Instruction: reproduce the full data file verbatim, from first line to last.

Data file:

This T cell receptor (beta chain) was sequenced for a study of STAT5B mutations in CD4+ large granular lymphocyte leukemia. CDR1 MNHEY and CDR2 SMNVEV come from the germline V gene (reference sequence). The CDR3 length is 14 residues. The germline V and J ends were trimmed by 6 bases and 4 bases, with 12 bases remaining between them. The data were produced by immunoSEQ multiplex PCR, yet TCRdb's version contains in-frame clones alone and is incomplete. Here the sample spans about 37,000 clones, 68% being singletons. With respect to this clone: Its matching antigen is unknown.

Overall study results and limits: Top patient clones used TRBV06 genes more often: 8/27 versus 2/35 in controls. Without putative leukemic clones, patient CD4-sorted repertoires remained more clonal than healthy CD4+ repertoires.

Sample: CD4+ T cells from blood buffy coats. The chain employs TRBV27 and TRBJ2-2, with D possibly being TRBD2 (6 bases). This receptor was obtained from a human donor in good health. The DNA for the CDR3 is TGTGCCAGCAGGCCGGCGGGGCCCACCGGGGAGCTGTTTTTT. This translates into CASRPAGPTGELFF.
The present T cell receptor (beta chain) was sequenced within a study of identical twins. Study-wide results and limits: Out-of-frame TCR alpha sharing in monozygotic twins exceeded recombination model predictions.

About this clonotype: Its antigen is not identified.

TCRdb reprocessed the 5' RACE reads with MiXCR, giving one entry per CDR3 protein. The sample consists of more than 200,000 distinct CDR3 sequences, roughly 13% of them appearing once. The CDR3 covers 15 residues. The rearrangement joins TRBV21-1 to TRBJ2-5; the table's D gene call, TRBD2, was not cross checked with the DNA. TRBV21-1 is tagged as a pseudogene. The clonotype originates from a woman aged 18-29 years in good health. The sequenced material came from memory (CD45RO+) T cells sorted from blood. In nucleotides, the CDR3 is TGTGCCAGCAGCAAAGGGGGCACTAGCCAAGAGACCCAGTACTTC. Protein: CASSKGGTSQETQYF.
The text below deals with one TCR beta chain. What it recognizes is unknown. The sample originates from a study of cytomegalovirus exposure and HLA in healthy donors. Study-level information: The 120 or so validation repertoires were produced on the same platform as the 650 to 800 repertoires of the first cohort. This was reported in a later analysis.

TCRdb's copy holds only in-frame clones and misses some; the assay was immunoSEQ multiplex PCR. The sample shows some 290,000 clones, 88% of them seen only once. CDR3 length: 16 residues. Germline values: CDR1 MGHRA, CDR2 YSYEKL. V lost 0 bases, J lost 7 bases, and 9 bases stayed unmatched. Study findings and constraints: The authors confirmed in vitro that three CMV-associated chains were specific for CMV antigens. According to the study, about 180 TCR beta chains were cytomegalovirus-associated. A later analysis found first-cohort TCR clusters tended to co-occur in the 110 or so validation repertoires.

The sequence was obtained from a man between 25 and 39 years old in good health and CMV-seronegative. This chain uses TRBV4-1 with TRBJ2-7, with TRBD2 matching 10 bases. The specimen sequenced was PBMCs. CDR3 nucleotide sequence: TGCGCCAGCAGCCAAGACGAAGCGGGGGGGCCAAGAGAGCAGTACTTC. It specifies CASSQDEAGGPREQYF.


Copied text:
This T cell receptor (beta chain) was sequenced for a study of STAT5B mutations in CD4+ large granular lymphocyte leukemia. CDR1 MNHEY and CDR2 SMNVEV come from the germline V gene (reference sequence). The CDR3 length is 14 residues. The germline V and J ends were trimmed by 6 bases and 4 bases, with 12 bases remaining between them. The data were produced by immunoSEQ multiplex PCR, yet TCRdb's version contains in-frame clones alone and is incomplete. Here the sample spans about 37,000 clones, 68% being singletons. With respect to this clone: Its matching antigen is unknown.

Overall study results and limits: Top patient clones used TRBV06 genes more often: 8/27 versus 2/35 in controls. Without putative leukemic clones, patient CD4-sorted repertoires remained more clonal than healthy CD4+ repertoires.

Sample: CD4+ T cells from blood buffy coats. The chain employs TRBV27 and TRBJ2-2, with D possibly being TRBD2 (6 bases). This receptor was obtained from a human donor in good health. The DNA for the CDR3 is TGTGCCAGCAGGCCGGCGGGGCCCACCGGGGAGCTGTTTTTT. This translates into CASRPAGPTGELFF.
The present T cell receptor (beta chain) was sequenced within a study of identical twins. Study-wide results and limits: Out-of-frame TCR alpha sharing in monozygotic twins exceeded recombination model predictions.

About this clonotype: Its antigen is not identified.

TCRdb reprocessed the 5' RACE reads with MiXCR, giving one entry per CDR3 protein. The sample consists of more than 200,000 distinct CDR3 sequences, roughly 13% of them appearing once. The CDR3 covers 15 residues. The rearrangement joins TRBV21-1 to TRBJ2-5; the table's D gene call, TRBD2, was not cross checked with the DNA. TRBV21-1 is tagged as a pseudogene. The clonotype originates from a woman aged 18-29 years in good health. The sequenced material came from memory (CD45RO+) T cells sorted from blood. In nucleotides, the CDR3 is TGTGCCAGCAGCAAAGGGGGCACTAGCCAAGAGACCCAGTACTTC. Protein: CASSKGGTSQETQYF.
The text below deals with one TCR beta chain. What it recognizes is unknown. The sample originates from a study of cytomegalovirus exposure and HLA in healthy donors. Study-level information: The 120 or so validation repertoires were produced on the same platform as the 650 to 800 repertoires of the first cohort. This was reported in a later analysis.

TCRdb's copy holds only in-frame clones and misses some; the assay was immunoSEQ multiplex PCR. The sample shows some 290,000 clones, 88% of them seen only once. CDR3 length: 16 residues. Germline values: CDR1 MGHRA, CDR2 YSYEKL. V lost 0 bases, J lost 7 bases, and 9 bases stayed unmatched. Study findings and constraints: The authors confirmed in vitro that three CMV-associated chains were specific for CMV antigens. According to the study, about 180 TCR beta chains were cytomegalovirus-associated. A later analysis found first-cohort TCR clusters tended to co-occur in the 110 or so validation repertoires.

The sequence was obtained from a man between 25 and 39 years old in good health and CMV-seronegative. This chain uses TRBV4-1 with TRBJ2-7, with TRBD2 matching 10 bases. The specimen sequenced was PBMCs. CDR3 nucleotide sequence: TGCGCCAGCAGCCAAGACGAAGCGGGGGGGCCAAGAGAGCAGTACTTC. It specifies CASSQDEAGGPREQYF.